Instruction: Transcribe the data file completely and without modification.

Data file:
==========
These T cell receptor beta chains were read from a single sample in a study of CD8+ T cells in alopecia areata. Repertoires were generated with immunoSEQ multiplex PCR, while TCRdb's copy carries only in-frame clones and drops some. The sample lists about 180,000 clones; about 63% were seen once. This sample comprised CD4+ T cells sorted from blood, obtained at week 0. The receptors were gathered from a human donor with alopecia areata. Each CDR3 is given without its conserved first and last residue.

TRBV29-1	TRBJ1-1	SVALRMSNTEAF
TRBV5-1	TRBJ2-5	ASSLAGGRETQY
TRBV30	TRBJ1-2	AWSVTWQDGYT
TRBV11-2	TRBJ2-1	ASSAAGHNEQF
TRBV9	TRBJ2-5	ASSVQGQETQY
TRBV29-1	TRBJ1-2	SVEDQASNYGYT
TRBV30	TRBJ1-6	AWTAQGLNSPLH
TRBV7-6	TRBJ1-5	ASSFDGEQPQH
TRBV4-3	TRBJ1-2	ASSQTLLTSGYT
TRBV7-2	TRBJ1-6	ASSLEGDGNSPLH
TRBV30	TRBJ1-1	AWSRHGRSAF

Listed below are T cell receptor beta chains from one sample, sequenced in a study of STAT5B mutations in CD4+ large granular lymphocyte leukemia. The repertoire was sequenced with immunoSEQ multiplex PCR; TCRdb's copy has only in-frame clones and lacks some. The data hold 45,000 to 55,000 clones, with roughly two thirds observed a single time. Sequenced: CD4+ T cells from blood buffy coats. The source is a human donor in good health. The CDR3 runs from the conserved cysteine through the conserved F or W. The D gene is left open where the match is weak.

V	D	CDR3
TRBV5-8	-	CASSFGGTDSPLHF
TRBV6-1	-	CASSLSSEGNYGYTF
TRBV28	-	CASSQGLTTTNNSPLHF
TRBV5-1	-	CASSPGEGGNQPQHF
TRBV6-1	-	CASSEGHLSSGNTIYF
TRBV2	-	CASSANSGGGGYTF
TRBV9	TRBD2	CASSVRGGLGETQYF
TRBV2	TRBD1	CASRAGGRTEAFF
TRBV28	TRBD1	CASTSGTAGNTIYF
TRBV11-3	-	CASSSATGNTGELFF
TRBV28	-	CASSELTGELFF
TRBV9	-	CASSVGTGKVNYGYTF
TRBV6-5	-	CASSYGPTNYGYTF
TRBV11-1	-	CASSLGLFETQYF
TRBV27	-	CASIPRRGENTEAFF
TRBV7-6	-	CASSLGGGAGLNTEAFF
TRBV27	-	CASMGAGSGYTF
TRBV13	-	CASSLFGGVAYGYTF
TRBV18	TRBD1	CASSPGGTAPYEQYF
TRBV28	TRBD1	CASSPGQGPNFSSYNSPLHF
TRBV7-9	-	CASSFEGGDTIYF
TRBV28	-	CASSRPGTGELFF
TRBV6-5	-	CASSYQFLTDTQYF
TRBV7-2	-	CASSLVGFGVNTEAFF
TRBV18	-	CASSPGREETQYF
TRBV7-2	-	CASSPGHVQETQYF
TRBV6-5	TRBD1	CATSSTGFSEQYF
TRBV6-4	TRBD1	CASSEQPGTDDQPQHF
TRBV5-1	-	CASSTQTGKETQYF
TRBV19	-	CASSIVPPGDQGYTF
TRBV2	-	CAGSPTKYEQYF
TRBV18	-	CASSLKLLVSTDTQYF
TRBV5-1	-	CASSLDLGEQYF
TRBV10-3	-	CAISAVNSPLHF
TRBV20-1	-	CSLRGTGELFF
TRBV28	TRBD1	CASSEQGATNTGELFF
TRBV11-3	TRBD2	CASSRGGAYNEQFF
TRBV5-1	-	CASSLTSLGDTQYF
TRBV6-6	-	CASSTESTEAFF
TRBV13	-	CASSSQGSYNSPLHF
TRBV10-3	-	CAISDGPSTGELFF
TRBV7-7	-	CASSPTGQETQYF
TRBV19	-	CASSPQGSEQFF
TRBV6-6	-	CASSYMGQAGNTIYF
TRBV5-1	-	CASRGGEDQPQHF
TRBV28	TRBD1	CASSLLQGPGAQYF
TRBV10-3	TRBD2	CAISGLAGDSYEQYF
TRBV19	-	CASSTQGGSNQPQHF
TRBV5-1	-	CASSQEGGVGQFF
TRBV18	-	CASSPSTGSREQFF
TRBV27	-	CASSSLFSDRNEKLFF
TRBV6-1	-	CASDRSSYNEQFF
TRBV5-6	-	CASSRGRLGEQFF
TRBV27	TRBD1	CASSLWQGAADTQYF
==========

These T cell receptor beta chains were read from a single sample in a study of CD8+ T cells in alopecia areata. Repertoires were generated with immunoSEQ multiplex PCR, while TCRdb's copy carries only in-frame clones and drops some. The sample lists about 180,000 clones; about 63% were seen once. This sample comprised CD4+ T cells sorted from blood, obtained at week 0. The receptors were gathered from a human donor with alopecia areata. Each CDR3 is given without its conserved first and last residue.

TRBV29-1	TRBJ1-1	SVALRMSNTEAF
TRBV5-1	TRBJ2-5	ASSLAGGRETQY
TRBV30	TRBJ1-2	AWSVTWQDGYT
TRBV11-2	TRBJ2-1	ASSAAGHNEQF
TRBV9	TRBJ2-5	ASSVQGQETQY
TRBV29-1	TRBJ1-2	SVEDQASNYGYT
TRBV30	TRBJ1-6	AWTAQGLNSPLH
TRBV7-6	TRBJ1-5	ASSFDGEQPQH
TRBV4-3	TRBJ1-2	ASSQTLLTSGYT
TRBV7-2	TRBJ1-6	ASSLEGDGNSPLH
TRBV30	TRBJ1-1	AWSRHGRSAF

Listed below are T cell receptor beta chains from one sample, sequenced in a study of STAT5B mutations in CD4+ large granular lymphocyte leukemia. The repertoire was sequenced with immunoSEQ multiplex PCR; TCRdb's copy has only in-frame clones and lacks some. The data hold 45,000 to 55,000 clones, with roughly two thirds observed a single time. Sequenced: CD4+ T cells from blood buffy coats. The source is a human donor in good health. The CDR3 runs from the conserved cysteine through the conserved F or W. The D gene is left open where the match is weak.

V	D	CDR3
TRBV5-8	-	CASSFGGTDSPLHF
TRBV6-1	-	CASSLSSEGNYGYTF
TRBV28	-	CASSQGLTTTNNSPLHF
TRBV5-1	-	CASSPGEGGNQPQHF
TRBV6-1	-	CASSEGHLSSGNTIYF
TRBV2	-	CASSANSGGGGYTF
TRBV9	TRBD2	CASSVRGGLGETQYF
TRBV2	TRBD1	CASRAGGRTEAFF
TRBV28	TRBD1	CASTSGTAGNTIYF
TRBV11-3	-	CASSSATGNTGELFF
TRBV28	-	CASSELTGELFF
TRBV9	-	CASSVGTGKVNYGYTF
TRBV6-5	-	CASSYGPTNYGYTF
TRBV11-1	-	CASSLGLFETQYF
TRBV27	-	CASIPRRGENTEAFF
TRBV7-6	-	CASSLGGGAGLNTEAFF
TRBV27	-	CASMGAGSGYTF
TRBV13	-	CASSLFGGVAYGYTF
TRBV18	TRBD1	CASSPGGTAPYEQYF
TRBV28	TRBD1	CASSPGQGPNFSSYNSPLHF
TRBV7-9	-	CASSFEGGDTIYF
TRBV28	-	CASSRPGTGELFF
TRBV6-5	-	CASSYQFLTDTQYF
TRBV7-2	-	CASSLVGFGVNTEAFF
TRBV18	-	CASSPGREETQYF
TRBV7-2	-	CASSPGHVQETQYF
TRBV6-5	TRBD1	CATSSTGFSEQYF
TRBV6-4	TRBD1	CASSEQPGTDDQPQHF
TRBV5-1	-	CASSTQTGKETQYF
TRBV19	-	CASSIVPPGDQGYTF
TRBV2	-	CAGSPTKYEQYF
TRBV18	-	CASSLKLLVSTDTQYF
TRBV5-1	-	CASSLDLGEQYF
TRBV10-3	-	CAISAVNSPLHF
TRBV20-1	-	CSLRGTGELFF
TRBV28	TRBD1	CASSEQGATNTGELFF
TRBV11-3	TRBD2	CASSRGGAYNEQFF
TRBV5-1	-	CASSLTSLGDTQYF
TRBV6-6	-	CASSTESTEAFF
TRBV13	-	CASSSQGSYNSPLHF
TRBV10-3	-	CAISDGPSTGELFF
TRBV7-7	-	CASSPTGQETQYF
TRBV19	-	CASSPQGSEQFF
TRBV6-6	-	CASSYMGQAGNTIYF
TRBV5-1	-	CASRGGEDQPQHF
TRBV28	TRBD1	CASSLLQGPGAQYF
TRBV10-3	TRBD2	CAISGLAGDSYEQYF
TRBV19	-	CASSTQGGSNQPQHF
TRBV5-1	-	CASSQEGGVGQFF
TRBV18	-	CASSPSTGSREQFF
TRBV27	-	CASSSLFSDRNEKLFF
TRBV6-1	-	CASDRSSYNEQFF
TRBV5-6	-	CASSRGRLGEQFF
TRBV27	TRBD1	CASSLWQGAADTQYF